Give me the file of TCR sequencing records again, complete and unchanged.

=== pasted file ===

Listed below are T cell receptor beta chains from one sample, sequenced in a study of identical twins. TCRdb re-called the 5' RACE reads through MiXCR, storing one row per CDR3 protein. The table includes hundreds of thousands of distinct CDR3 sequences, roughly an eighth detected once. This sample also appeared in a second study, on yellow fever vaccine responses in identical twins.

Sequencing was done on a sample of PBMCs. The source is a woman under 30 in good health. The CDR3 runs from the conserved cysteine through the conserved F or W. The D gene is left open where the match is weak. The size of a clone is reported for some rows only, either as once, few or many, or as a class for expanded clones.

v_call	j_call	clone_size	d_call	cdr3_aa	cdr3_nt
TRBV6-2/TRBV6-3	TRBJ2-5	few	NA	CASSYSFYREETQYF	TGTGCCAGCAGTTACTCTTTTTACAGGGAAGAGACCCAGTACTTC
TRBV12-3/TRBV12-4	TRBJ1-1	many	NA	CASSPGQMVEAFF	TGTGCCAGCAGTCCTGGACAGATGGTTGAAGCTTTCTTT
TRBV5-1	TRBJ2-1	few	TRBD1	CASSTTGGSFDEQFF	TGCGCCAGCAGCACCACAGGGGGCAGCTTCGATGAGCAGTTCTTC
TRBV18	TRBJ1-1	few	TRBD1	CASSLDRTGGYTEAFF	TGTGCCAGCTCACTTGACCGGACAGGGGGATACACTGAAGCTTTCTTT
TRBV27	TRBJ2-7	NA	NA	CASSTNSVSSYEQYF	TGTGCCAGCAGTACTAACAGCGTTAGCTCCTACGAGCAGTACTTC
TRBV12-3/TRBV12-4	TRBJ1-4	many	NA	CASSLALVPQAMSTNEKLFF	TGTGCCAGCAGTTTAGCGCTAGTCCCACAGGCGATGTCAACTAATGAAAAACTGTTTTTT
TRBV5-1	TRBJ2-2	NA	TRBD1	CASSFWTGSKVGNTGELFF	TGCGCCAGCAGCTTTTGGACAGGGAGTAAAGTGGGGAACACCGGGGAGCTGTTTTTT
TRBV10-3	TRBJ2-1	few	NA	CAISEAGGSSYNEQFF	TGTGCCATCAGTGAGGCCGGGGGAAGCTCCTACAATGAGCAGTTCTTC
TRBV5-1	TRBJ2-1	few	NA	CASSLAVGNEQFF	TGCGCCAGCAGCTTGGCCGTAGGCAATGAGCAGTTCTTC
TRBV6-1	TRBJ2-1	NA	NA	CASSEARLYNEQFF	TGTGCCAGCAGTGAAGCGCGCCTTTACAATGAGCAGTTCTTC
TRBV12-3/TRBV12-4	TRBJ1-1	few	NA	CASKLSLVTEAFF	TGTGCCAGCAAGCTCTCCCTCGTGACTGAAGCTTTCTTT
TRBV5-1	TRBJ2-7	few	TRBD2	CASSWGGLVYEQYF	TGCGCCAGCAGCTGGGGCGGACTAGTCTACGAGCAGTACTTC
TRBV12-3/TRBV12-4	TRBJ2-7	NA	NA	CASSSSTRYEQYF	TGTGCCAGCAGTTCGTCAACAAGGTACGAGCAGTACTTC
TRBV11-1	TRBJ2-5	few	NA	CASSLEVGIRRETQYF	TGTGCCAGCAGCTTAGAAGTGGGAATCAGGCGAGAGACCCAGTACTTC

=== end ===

Listed below are T cell receptor beta chains from one sample, sequenced in a study of identical twins. TCRdb re-called the 5' RACE reads through MiXCR, storing one row per CDR3 protein. The table includes hundreds of thousands of distinct CDR3 sequences, roughly an eighth detected once. This sample also appeared in a second study, on yellow fever vaccine responses in identical twins.

Sequencing was done on a sample of PBMCs. The source is a woman under 30 in good health. The CDR3 runs from the conserved cysteine through the conserved F or W. The D gene is left open where the match is weak. The size of a clone is reported for some rows only, either as once, few or many, or as a class for expanded clones.

v_call	j_call	clone_size	d_call	cdr3_aa	cdr3_nt
TRBV6-2/TRBV6-3	TRBJ2-5	few	NA	CASSYSFYREETQYF	TGTGCCAGCAGTTACTCTTTTTACAGGGAAGAGACCCAGTACTTC
TRBV12-3/TRBV12-4	TRBJ1-1	many	NA	CASSPGQMVEAFF	TGTGCCAGCAGTCCTGGACAGATGGTTGAAGCTTTCTTT
TRBV5-1	TRBJ2-1	few	TRBD1	CASSTTGGSFDEQFF	TGCGCCAGCAGCACCACAGGGGGCAGCTTCGATGAGCAGTTCTTC
TRBV18	TRBJ1-1	few	TRBD1	CASSLDRTGGYTEAFF	TGTGCCAGCTCACTTGACCGGACAGGGGGATACACTGAAGCTTTCTTT
TRBV27	TRBJ2-7	NA	NA	CASSTNSVSSYEQYF	TGTGCCAGCAGTACTAACAGCGTTAGCTCCTACGAGCAGTACTTC
TRBV12-3/TRBV12-4	TRBJ1-4	many	NA	CASSLALVPQAMSTNEKLFF	TGTGCCAGCAGTTTAGCGCTAGTCCCACAGGCGATGTCAACTAATGAAAAACTGTTTTTT
TRBV5-1	TRBJ2-2	NA	TRBD1	CASSFWTGSKVGNTGELFF	TGCGCCAGCAGCTTTTGGACAGGGAGTAAAGTGGGGAACACCGGGGAGCTGTTTTTT
TRBV10-3	TRBJ2-1	few	NA	CAISEAGGSSYNEQFF	TGTGCCATCAGTGAGGCCGGGGGAAGCTCCTACAATGAGCAGTTCTTC
TRBV5-1	TRBJ2-1	few	NA	CASSLAVGNEQFF	TGCGCCAGCAGCTTGGCCGTAGGCAATGAGCAGTTCTTC
TRBV6-1	TRBJ2-1	NA	NA	CASSEARLYNEQFF	TGTGCCAGCAGTGAAGCGCGCCTTTACAATGAGCAGTTCTTC
TRBV12-3/TRBV12-4	TRBJ1-1	few	NA	CASKLSLVTEAFF	TGTGCCAGCAAGCTCTCCCTCGTGACTGAAGCTTTCTTT
TRBV5-1	TRBJ2-7	few	TRBD2	CASSWGGLVYEQYF	TGCGCCAGCAGCTGGGGCGGACTAGTCTACGAGCAGTACTTC
TRBV12-3/TRBV12-4	TRBJ2-7	NA	NA	CASSSSTRYEQYF	TGTGCCAGCAGTTCGTCAACAAGGTACGAGCAGTACTTC
TRBV11-1	TRBJ2-5	few	NA	CASSLEVGIRRETQYF	TGTGCCAGCAGCTTAGAAGTGGGAATCAGGCGAGAGACCCAGTACTTC